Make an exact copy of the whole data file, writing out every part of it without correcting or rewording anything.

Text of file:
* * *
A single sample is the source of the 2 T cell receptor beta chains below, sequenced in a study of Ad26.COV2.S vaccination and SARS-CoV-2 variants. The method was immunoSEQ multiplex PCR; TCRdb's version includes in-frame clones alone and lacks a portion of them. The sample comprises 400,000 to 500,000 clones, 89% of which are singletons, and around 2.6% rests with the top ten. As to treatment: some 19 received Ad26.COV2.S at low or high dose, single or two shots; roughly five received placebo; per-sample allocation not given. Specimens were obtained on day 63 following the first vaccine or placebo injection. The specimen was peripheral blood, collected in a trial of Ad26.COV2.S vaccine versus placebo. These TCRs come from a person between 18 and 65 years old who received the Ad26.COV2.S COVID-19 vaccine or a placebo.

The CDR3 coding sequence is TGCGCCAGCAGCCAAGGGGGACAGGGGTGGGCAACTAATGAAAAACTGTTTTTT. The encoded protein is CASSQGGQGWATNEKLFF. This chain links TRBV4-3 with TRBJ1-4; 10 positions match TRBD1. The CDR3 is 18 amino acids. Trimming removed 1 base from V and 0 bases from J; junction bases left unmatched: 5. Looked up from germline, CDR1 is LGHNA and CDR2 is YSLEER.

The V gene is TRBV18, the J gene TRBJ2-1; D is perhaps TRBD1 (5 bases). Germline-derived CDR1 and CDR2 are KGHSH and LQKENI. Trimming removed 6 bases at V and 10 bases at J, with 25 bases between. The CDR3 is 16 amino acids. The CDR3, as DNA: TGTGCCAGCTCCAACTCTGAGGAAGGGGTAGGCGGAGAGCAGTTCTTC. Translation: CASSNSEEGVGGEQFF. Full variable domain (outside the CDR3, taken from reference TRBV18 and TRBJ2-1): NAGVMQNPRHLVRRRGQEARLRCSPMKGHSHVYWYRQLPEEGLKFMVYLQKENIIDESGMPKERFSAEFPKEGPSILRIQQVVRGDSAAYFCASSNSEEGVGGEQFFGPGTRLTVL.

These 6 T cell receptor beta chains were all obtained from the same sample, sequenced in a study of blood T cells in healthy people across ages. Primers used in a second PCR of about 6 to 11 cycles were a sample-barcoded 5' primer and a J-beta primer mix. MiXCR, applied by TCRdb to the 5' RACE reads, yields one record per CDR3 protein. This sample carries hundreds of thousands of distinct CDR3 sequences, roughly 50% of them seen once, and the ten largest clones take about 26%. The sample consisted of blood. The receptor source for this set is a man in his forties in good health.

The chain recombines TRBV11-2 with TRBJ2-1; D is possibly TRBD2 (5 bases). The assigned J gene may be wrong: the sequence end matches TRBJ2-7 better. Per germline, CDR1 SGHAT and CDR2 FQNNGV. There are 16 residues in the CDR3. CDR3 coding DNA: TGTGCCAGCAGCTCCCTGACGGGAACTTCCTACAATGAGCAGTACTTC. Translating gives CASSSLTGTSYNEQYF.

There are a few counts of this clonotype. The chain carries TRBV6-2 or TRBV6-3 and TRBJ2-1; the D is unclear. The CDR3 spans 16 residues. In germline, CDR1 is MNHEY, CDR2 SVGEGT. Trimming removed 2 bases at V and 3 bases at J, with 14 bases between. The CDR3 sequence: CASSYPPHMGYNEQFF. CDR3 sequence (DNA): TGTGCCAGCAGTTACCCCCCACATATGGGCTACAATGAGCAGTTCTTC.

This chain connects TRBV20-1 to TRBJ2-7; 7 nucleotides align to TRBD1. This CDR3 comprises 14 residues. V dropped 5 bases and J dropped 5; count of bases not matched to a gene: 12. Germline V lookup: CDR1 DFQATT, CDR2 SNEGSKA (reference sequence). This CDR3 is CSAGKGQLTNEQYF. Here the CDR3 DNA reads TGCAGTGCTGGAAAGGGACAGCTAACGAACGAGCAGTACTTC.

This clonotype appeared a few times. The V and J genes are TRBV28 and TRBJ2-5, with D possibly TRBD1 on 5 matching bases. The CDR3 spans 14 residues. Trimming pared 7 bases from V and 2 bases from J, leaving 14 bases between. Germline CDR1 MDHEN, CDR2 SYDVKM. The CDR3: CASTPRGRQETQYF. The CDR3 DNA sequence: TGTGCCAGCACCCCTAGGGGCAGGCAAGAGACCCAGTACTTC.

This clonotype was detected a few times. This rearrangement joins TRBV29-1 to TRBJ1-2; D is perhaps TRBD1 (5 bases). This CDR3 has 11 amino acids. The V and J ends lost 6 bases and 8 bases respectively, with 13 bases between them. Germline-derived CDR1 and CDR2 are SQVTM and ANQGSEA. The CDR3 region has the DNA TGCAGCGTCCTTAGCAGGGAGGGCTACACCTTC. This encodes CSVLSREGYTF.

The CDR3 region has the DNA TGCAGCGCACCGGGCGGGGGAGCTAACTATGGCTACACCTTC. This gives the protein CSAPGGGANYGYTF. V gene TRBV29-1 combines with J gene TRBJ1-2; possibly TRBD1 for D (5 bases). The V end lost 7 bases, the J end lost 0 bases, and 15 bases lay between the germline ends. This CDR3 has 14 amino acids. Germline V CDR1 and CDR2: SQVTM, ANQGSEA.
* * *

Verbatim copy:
A single sample is the source of the 2 T cell receptor beta chains below, sequenced in a study of Ad26.COV2.S vaccination and SARS-CoV-2 variants. The method was immunoSEQ multiplex PCR; TCRdb's version includes in-frame clones alone and lacks a portion of them. The sample comprises 400,000 to 500,000 clones, 89% of which are singletons, and around 2.6% rests with the top ten. As to treatment: some 19 received Ad26.COV2.S at low or high dose, single or two shots; roughly five received placebo; per-sample allocation not given. Specimens were obtained on day 63 following the first vaccine or placebo injection. The specimen was peripheral blood, collected in a trial of Ad26.COV2.S vaccine versus placebo. These TCRs come from a person between 18 and 65 years old who received the Ad26.COV2.S COVID-19 vaccine or a placebo.

The CDR3 coding sequence is TGCGCCAGCAGCCAAGGGGGACAGGGGTGGGCAACTAATGAAAAACTGTTTTTT. The encoded protein is CASSQGGQGWATNEKLFF. This chain links TRBV4-3 with TRBJ1-4; 10 positions match TRBD1. The CDR3 is 18 amino acids. Trimming removed 1 base from V and 0 bases from J; junction bases left unmatched: 5. Looked up from germline, CDR1 is LGHNA and CDR2 is YSLEER.

The V gene is TRBV18, the J gene TRBJ2-1; D is perhaps TRBD1 (5 bases). Germline-derived CDR1 and CDR2 are KGHSH and LQKENI. Trimming removed 6 bases at V and 10 bases at J, with 25 bases between. The CDR3 is 16 amino acids. The CDR3, as DNA: TGTGCCAGCTCCAACTCTGAGGAAGGGGTAGGCGGAGAGCAGTTCTTC. Translation: CASSNSEEGVGGEQFF. Full variable domain (outside the CDR3, taken from reference TRBV18 and TRBJ2-1): NAGVMQNPRHLVRRRGQEARLRCSPMKGHSHVYWYRQLPEEGLKFMVYLQKENIIDESGMPKERFSAEFPKEGPSILRIQQVVRGDSAAYFCASSNSEEGVGGEQFFGPGTRLTVL.

These 6 T cell receptor beta chains were all obtained from the same sample, sequenced in a study of blood T cells in healthy people across ages. Primers used in a second PCR of about 6 to 11 cycles were a sample-barcoded 5' primer and a J-beta primer mix. MiXCR, applied by TCRdb to the 5' RACE reads, yields one record per CDR3 protein. This sample carries hundreds of thousands of distinct CDR3 sequences, roughly 50% of them seen once, and the ten largest clones take about 26%. The sample consisted of blood. The receptor source for this set is a man in his forties in good health.

The chain recombines TRBV11-2 with TRBJ2-1; D is possibly TRBD2 (5 bases). The assigned J gene may be wrong: the sequence end matches TRBJ2-7 better. Per germline, CDR1 SGHAT and CDR2 FQNNGV. There are 16 residues in the CDR3. CDR3 coding DNA: TGTGCCAGCAGCTCCCTGACGGGAACTTCCTACAATGAGCAGTACTTC. Translating gives CASSSLTGTSYNEQYF.

There are a few counts of this clonotype. The chain carries TRBV6-2 or TRBV6-3 and TRBJ2-1; the D is unclear. The CDR3 spans 16 residues. In germline, CDR1 is MNHEY, CDR2 SVGEGT. Trimming removed 2 bases at V and 3 bases at J, with 14 bases between. The CDR3 sequence: CASSYPPHMGYNEQFF. CDR3 sequence (DNA): TGTGCCAGCAGTTACCCCCCACATATGGGCTACAATGAGCAGTTCTTC.

This chain connects TRBV20-1 to TRBJ2-7; 7 nucleotides align to TRBD1. This CDR3 comprises 14 residues. V dropped 5 bases and J dropped 5; count of bases not matched to a gene: 12. Germline V lookup: CDR1 DFQATT, CDR2 SNEGSKA (reference sequence). This CDR3 is CSAGKGQLTNEQYF. Here the CDR3 DNA reads TGCAGTGCTGGAAAGGGACAGCTAACGAACGAGCAGTACTTC.

This clonotype appeared a few times. The V and J genes are TRBV28 and TRBJ2-5, with D possibly TRBD1 on 5 matching bases. The CDR3 spans 14 residues. Trimming pared 7 bases from V and 2 bases from J, leaving 14 bases between. Germline CDR1 MDHEN, CDR2 SYDVKM. The CDR3: CASTPRGRQETQYF. The CDR3 DNA sequence: TGTGCCAGCACCCCTAGGGGCAGGCAAGAGACCCAGTACTTC.

This clonotype was detected a few times. This rearrangement joins TRBV29-1 to TRBJ1-2; D is perhaps TRBD1 (5 bases). This CDR3 has 11 amino acids. The V and J ends lost 6 bases and 8 bases respectively, with 13 bases between them. Germline-derived CDR1 and CDR2 are SQVTM and ANQGSEA. The CDR3 region has the DNA TGCAGCGTCCTTAGCAGGGAGGGCTACACCTTC. This encodes CSVLSREGYTF.

The CDR3 region has the DNA TGCAGCGCACCGGGCGGGGGAGCTAACTATGGCTACACCTTC. This gives the protein CSAPGGGANYGYTF. V gene TRBV29-1 combines with J gene TRBJ1-2; possibly TRBD1 for D (5 bases). The V end lost 7 bases, the J end lost 0 bases, and 15 bases lay between the germline ends. This CDR3 has 14 amino acids. Germline V CDR1 and CDR2: SQVTM, ANQGSEA.